Last summer, I spent a month in Ethiopia. My family and friends thought my travel plans were surprising, but upon arrival in Addis Ababa, I learned that I didn’t attract much attention from the Ethiopians. They are used to seeing Chinese faces like mine. The value of Chinese investment projects in Ethiopia reached an estimated 4 billion USD last year. China is Ethiopia’s largest trade partner in terms of exports (16% of the total, worth 344 million USD) and imports (33% of the total, worth 2.65 billion USD). These numbers reflect two sets of policies.
First, Ethiopia wants to attract foreign investments by improving its investment and business climate. Favourable policies combined with a big domestic market and a strategic location in the Horn of Africa make Ethiopia attractive for foreign investors.
Second, China huge Belt and Road Initiative (BRI) means that trillions of dollars in infrastructure financing are flowing to developing countries. On the one hand, BRI can be seen as a massive development project, providing unprecedented economic growth. On the other, BRI might result in unsustainable debts to Chinese creditors [pdf] and lost sovereignty. These are the two main narratives around Chinese investment in Africa.
It is indisputable that foreign investments have brought economic growth to Ethiopia. It has the fastest growing economy in the region, but growth has not necessarily brought higher incomes or better living conditions for the poorest citizens of one of the poorest countries in the world
This relationship may resemble the picture of foreign investors swooping into African countries to plunder natural resources with the cooperation of local elites, but Ethiopia’s story seems different. For one, Ethiopia does not have fossil fuels or rare earth minerals. Its main export is coffee, and Chinese investments are focused on infrastructure and manufacturing. Second, the crackdown on corruption under Prime Minister Abiy seems effective. Our usual suspects, the resource curse and corruption, are not the main perils facing high-growth Ethiopia.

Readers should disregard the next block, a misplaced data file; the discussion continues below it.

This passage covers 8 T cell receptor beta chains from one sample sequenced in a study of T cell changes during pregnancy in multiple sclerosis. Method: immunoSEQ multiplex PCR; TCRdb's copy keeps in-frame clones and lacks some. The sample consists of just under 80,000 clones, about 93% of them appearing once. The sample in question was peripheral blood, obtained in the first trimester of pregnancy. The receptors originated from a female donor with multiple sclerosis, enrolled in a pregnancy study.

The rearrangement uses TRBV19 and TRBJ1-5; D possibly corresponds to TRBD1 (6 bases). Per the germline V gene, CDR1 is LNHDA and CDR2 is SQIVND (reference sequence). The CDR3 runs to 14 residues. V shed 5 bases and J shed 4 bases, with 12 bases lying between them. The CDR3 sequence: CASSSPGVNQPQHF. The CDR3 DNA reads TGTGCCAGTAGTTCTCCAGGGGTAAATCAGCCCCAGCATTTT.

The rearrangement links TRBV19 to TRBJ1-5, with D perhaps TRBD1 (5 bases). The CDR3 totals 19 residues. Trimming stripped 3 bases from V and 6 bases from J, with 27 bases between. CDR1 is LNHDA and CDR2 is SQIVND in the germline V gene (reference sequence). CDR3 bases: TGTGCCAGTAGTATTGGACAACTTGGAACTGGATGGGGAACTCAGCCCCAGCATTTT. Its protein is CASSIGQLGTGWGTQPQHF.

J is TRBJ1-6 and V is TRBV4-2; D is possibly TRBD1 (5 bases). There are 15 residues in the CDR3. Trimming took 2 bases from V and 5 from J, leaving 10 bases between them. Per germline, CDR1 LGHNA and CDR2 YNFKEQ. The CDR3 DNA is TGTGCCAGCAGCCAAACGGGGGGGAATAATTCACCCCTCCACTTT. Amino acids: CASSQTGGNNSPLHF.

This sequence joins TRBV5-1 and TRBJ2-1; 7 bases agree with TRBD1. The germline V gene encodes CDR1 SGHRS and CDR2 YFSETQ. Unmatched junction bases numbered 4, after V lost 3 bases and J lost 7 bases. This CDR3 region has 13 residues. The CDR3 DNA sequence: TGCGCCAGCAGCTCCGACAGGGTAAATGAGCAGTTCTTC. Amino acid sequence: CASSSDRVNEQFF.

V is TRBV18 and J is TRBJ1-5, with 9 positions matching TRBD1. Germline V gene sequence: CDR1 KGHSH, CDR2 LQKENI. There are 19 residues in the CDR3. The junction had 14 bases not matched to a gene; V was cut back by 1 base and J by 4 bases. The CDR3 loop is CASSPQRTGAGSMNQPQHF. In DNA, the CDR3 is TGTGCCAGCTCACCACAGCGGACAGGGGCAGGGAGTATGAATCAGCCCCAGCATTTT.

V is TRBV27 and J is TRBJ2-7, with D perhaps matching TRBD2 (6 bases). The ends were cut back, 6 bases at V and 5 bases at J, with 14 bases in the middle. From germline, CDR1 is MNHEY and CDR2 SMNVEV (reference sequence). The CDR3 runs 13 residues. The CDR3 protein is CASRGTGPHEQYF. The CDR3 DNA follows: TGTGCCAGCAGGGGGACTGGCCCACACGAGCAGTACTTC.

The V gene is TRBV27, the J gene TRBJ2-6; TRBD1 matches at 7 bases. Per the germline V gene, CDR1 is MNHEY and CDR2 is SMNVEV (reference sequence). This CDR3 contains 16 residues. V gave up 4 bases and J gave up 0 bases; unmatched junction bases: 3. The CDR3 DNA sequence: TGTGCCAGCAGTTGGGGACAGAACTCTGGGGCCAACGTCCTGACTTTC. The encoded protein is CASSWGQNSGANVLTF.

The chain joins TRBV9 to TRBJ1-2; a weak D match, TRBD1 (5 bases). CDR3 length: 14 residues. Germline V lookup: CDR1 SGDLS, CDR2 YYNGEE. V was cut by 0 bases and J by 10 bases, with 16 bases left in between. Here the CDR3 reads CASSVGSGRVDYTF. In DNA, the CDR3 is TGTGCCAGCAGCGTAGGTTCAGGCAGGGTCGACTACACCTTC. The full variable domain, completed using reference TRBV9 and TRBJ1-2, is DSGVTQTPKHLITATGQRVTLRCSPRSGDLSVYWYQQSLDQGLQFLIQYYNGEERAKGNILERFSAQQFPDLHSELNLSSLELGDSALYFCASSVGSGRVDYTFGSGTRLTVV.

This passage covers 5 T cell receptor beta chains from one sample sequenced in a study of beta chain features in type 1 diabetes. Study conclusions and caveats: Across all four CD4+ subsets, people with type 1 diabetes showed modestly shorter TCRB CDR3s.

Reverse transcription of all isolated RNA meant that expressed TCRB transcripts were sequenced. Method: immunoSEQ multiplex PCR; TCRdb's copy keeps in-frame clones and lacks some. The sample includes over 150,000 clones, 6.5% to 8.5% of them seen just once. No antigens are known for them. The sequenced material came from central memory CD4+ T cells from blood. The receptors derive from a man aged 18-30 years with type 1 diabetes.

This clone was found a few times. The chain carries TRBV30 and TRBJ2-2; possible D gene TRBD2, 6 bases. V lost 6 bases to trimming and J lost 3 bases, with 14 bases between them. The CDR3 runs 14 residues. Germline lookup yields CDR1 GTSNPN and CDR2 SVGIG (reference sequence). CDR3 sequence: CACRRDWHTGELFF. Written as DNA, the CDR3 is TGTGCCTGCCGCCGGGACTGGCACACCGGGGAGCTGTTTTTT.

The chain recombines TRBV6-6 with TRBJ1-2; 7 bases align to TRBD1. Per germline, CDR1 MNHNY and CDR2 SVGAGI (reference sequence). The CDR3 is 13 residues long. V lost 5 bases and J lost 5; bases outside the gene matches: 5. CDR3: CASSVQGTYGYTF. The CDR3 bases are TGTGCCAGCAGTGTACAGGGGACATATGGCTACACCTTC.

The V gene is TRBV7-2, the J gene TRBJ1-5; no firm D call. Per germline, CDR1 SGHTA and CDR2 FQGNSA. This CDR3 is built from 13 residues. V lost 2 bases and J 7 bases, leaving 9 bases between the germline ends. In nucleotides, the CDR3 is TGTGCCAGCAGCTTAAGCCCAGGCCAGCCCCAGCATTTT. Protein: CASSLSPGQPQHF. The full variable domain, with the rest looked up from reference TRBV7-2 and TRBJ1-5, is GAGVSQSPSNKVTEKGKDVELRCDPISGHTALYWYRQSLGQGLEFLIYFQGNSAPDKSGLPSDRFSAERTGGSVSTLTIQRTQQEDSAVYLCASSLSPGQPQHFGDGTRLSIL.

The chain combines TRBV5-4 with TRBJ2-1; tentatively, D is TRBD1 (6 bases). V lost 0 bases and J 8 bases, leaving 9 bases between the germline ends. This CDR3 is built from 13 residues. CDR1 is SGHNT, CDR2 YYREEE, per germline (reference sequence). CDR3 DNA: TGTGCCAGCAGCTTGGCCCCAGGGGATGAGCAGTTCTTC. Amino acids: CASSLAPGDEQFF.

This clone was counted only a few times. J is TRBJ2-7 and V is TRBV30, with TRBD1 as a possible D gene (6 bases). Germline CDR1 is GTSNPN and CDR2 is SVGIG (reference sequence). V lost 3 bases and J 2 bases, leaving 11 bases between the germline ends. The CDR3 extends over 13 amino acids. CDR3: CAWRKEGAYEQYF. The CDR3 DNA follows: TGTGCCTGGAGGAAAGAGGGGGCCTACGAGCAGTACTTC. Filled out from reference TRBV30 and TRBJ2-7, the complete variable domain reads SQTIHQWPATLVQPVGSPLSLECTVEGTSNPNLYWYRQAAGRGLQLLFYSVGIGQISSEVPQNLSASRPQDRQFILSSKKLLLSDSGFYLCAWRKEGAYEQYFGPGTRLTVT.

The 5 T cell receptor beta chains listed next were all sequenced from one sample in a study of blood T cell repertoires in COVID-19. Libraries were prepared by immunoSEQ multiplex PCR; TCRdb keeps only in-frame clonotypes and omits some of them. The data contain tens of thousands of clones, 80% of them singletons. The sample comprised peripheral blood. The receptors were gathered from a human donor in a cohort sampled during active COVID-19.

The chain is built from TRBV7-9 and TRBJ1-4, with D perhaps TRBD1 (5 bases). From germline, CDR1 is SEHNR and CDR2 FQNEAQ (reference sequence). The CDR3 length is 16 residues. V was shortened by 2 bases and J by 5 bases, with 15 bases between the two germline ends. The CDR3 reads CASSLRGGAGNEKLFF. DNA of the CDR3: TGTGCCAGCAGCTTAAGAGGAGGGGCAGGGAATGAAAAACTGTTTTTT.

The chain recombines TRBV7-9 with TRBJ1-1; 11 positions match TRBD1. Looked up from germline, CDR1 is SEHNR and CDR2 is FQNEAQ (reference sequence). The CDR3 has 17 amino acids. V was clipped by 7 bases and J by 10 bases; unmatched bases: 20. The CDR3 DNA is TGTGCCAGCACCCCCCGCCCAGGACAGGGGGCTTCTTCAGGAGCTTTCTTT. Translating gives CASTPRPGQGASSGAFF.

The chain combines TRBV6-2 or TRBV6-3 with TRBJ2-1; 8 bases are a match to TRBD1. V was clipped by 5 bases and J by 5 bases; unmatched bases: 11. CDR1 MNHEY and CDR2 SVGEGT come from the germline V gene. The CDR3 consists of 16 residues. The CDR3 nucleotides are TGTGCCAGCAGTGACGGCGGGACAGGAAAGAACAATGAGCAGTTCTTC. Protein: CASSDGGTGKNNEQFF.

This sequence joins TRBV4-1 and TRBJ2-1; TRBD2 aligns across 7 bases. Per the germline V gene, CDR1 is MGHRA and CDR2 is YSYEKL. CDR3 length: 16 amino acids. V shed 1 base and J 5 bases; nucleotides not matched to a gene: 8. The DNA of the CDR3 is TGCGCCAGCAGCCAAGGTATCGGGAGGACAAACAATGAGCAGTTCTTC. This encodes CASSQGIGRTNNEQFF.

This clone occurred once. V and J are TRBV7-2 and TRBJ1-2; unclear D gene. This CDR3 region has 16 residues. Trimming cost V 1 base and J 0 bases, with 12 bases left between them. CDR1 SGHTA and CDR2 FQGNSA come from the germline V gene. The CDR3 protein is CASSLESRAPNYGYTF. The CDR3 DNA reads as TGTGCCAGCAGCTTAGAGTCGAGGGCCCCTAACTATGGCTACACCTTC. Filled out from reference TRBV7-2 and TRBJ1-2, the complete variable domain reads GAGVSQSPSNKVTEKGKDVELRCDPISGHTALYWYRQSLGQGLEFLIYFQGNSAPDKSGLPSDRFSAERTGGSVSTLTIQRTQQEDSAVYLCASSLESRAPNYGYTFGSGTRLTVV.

So is it just a matter of time until economic growth ‘trickles down,’ or are new industrial parks, power plants and railways only benefitting Chinese companies and employees? And what other adverse effects might there be?
I was in the northern Afar region. Here, Afar men have worked for generations to extract blocks of salt in the sweltering desert heat. The salt is then transported by camels to the nearest market. The trek takes several days. When I was there, I saw many trucks marked with Chinese characters. New tarmac roads were just under construction, with the promise of more efficient transport. But infrastructure developments could have huge environmental impacts.
Will these developments destroy the environment and traditional ways of living, or bring prosperity? In the end, it is probably a combination of both.
Bottom line: Chinese investments in Ethiopia have brought economic growth, but development is a more complicated story.
* Please help my Growth & Development Economics students by commenting on unclear analysis, alternative perspectives, better data sources, or maybe just saying something nice :).